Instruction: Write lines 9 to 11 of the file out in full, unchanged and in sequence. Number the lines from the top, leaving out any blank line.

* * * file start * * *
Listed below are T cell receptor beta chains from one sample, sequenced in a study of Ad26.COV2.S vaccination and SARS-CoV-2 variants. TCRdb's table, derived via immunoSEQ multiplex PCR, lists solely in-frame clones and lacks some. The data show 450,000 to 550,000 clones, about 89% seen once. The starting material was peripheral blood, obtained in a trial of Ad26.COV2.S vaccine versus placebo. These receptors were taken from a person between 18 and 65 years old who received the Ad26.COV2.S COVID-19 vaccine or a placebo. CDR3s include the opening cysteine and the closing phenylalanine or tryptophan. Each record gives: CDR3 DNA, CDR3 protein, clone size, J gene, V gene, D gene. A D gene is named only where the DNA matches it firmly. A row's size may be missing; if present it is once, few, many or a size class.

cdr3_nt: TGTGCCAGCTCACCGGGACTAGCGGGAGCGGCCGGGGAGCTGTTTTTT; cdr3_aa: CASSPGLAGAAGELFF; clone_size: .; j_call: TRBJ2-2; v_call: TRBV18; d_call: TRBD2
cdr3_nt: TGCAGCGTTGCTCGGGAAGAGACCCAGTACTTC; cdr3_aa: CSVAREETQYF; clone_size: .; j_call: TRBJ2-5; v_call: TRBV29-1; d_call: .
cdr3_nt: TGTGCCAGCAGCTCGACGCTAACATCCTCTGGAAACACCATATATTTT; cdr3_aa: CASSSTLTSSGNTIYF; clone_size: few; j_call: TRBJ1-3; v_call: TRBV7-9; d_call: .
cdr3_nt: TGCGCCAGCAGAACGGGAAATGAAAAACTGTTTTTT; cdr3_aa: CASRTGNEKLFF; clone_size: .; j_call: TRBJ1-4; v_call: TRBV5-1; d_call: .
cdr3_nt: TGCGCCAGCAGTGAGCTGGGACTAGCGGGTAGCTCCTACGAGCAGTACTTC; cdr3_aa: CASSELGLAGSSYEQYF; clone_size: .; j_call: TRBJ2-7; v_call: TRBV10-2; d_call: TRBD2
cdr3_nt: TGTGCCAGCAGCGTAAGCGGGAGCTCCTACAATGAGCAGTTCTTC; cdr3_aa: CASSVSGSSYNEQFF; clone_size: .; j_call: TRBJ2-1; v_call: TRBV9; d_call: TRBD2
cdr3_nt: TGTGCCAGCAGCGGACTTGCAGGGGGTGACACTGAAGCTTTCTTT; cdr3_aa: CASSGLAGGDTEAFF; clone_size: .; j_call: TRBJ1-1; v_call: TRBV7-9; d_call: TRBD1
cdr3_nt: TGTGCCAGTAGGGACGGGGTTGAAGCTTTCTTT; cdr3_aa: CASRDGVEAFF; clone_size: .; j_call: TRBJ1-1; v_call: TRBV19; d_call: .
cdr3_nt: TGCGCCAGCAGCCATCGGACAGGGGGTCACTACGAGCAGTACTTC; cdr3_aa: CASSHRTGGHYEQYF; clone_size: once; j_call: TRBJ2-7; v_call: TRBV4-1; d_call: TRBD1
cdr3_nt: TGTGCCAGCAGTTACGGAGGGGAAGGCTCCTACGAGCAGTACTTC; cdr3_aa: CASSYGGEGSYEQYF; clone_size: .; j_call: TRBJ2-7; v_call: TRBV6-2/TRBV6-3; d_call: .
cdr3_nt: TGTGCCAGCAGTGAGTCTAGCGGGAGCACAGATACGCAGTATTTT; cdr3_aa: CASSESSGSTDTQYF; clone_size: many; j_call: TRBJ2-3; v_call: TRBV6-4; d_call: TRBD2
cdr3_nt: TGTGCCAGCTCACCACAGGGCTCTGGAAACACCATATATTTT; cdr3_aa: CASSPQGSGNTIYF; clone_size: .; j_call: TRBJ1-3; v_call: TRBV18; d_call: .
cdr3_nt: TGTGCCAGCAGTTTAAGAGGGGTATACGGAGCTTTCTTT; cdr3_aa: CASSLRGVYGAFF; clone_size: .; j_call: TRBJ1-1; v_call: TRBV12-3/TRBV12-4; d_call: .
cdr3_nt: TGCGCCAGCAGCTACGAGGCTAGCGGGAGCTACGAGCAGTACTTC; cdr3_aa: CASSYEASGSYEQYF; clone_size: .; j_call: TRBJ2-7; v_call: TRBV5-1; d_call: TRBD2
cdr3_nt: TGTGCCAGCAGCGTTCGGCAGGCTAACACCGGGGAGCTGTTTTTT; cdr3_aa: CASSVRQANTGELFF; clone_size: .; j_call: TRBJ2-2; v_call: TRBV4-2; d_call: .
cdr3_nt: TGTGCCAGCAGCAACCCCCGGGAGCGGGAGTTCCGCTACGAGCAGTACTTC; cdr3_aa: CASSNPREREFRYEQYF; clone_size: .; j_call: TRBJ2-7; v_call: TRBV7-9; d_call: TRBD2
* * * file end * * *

cdr3_nt: TGTGCCAGTAGGGACGGGGTTGAAGCTTTCTTT; cdr3_aa: CASRDGVEAFF; clone_size: .; j_call: TRBJ1-1; v_call: TRBV19; d_call: .
cdr3_nt: TGCGCCAGCAGCCATCGGACAGGGGGTCACTACGAGCAGTACTTC; cdr3_aa: CASSHRTGGHYEQYF; clone_size: once; j_call: TRBJ2-7; v_call: TRBV4-1; d_call: TRBD1
cdr3_nt: TGTGCCAGCAGTTACGGAGGGGAAGGCTCCTACGAGCAGTACTTC; cdr3_aa: CASSYGGEGSYEQYF; clone_size: .; j_call: TRBJ2-7; v_call: TRBV6-2/TRBV6-3; d_call: .